We took the night bus from Nazca to Arequipa, sleeping on the bus. Leaving at 10 PM, arriving at 7 AM the next day was a tough night. I cannot sleep well on a bus, no matter what seat I sit in, no seat is made for my height. Even first class seats are only marginally better. All transportation seats are made for Joe Doe, who is 170 lbs, 5.10, with short legs. We got off the bus and again Francis had it down pat, we had a pick up, Jenny was there to take us to our Hostel, Hostel Bolivar. Jenny also arranged for a city tour of Arequipa and a 2-day tour starting the next day to see the Colca Canyon, known as the deepest canyon in the world and which contains a sanctuary for the condors, a bird with a wing span of 3 meters.
There is not much to say about Arequipa, a nice city with a comfortable feel, very clean compared to other Peruvian cities, a city with many buildings made in the Spanish Colonial style and built using volcanic stones (sillar) that are a very light gray, so from far away those buildings look white, hence the name, The White City of Arequipa.
The city tour was disappointing since after spending about 3 hours on a tour bus I can hardly recall a thing. Some of the guides spoke a difficult to understand Spanglish. We saw some areas that were once famous but today contain slums, we saw the house of the founder of Arequipa but the house got lost in the slums surrounding it. Arriving at a point of interest along with 10 other tour buses is not my way of learning something. I hated it. To see a ranch where you can ride a horse and all the horses look mistreated, sickly, and are only skin and bones, is not my thing and I hate it. I did not like the city tour. Arequipa itself is a nice enough town. The city tour is a waste of money and time.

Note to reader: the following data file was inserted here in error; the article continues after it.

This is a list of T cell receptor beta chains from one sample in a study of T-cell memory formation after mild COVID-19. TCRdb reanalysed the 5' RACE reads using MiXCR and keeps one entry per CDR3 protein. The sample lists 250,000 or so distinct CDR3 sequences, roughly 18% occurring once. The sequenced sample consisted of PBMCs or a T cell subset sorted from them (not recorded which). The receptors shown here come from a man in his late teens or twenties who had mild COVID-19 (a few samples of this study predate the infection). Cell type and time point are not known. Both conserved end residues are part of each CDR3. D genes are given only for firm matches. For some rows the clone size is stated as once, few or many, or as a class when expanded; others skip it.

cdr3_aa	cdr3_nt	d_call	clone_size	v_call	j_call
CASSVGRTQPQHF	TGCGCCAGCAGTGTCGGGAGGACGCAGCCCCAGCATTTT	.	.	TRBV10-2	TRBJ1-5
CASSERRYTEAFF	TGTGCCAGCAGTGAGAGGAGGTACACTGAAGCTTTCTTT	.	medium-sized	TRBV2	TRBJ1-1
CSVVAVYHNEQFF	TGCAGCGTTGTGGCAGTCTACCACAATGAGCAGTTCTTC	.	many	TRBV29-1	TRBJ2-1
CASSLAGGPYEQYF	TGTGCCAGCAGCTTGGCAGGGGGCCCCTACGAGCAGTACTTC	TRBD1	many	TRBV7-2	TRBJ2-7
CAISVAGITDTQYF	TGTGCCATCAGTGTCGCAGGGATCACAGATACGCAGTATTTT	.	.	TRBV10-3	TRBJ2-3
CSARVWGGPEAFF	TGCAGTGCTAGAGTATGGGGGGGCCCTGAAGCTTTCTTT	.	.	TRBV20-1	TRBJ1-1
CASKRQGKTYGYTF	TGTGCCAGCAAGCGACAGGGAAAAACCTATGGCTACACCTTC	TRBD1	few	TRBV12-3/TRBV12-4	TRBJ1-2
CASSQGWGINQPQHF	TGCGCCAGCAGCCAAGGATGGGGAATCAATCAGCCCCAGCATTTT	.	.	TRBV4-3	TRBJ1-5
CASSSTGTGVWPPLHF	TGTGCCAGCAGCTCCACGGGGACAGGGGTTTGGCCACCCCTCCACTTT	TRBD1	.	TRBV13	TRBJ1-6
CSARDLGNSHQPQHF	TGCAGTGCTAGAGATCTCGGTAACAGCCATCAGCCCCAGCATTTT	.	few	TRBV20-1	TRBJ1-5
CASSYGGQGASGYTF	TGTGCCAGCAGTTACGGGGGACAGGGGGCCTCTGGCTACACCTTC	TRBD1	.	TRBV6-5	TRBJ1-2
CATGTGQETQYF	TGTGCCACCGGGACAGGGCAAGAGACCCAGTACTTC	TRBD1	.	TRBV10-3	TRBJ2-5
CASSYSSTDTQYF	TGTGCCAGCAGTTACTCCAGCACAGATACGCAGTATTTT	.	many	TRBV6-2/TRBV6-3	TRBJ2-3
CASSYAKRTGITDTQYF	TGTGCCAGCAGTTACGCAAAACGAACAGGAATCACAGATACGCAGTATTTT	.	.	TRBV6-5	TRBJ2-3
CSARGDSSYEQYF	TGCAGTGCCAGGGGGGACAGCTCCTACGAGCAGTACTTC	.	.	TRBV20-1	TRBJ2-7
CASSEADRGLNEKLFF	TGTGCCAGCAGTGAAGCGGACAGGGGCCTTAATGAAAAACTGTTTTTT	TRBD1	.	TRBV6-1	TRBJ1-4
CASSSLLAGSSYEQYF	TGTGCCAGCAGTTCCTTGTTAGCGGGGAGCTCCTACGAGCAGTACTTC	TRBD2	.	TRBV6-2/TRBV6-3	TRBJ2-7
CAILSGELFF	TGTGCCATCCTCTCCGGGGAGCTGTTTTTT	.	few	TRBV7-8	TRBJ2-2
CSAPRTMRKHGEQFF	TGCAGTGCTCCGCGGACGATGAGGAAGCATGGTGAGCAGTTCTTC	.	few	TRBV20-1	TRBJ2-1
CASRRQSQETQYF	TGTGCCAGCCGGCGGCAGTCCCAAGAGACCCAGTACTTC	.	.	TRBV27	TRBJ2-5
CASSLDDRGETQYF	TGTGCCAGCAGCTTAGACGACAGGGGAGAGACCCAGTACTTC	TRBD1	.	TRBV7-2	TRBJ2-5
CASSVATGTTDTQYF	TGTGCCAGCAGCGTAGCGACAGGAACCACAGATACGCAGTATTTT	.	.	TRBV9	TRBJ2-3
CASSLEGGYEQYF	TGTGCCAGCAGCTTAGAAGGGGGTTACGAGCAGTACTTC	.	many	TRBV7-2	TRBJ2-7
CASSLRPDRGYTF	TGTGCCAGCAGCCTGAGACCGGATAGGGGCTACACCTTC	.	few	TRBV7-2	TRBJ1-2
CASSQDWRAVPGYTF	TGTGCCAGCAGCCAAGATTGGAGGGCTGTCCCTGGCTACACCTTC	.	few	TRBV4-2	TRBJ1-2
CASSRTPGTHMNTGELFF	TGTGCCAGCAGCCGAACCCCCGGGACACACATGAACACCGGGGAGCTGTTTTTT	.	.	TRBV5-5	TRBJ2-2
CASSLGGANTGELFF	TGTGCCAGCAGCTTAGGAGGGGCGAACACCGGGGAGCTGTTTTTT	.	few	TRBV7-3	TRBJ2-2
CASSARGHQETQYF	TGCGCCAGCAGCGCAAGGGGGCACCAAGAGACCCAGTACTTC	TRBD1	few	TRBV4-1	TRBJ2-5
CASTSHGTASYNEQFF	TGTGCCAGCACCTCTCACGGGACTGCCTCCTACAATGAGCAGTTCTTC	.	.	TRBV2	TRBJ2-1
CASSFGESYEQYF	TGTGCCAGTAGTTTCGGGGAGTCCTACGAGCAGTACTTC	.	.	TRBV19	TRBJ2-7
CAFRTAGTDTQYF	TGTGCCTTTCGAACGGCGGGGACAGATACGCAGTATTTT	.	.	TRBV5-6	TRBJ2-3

One good and interesting experience, not a part of the city tour but separate experience we did on our own would actually even be better for all my religious friends. We visited a large monastery which still operates today. Young ladies, in the tradition of the Spanish, were given the chance to become nuns and learn the ways of the Catholic faith. Some, after years of indoctrination, took the vow and became Benedictines, others left to become devoted wives to the colonial elite. All this religion was planned and supported in the good Catholic way. I am not religious but I can feel the intense devotion oozing out of this monastery, even today. This monastery is an old building complex, very large, built for many young women but now housing only 18 nuns and novitiates. We saw the Spartan living quarters for the devout and the place is interesting and even a bit romantic in some ways. It was a nice place to visit but I would never want to live this way.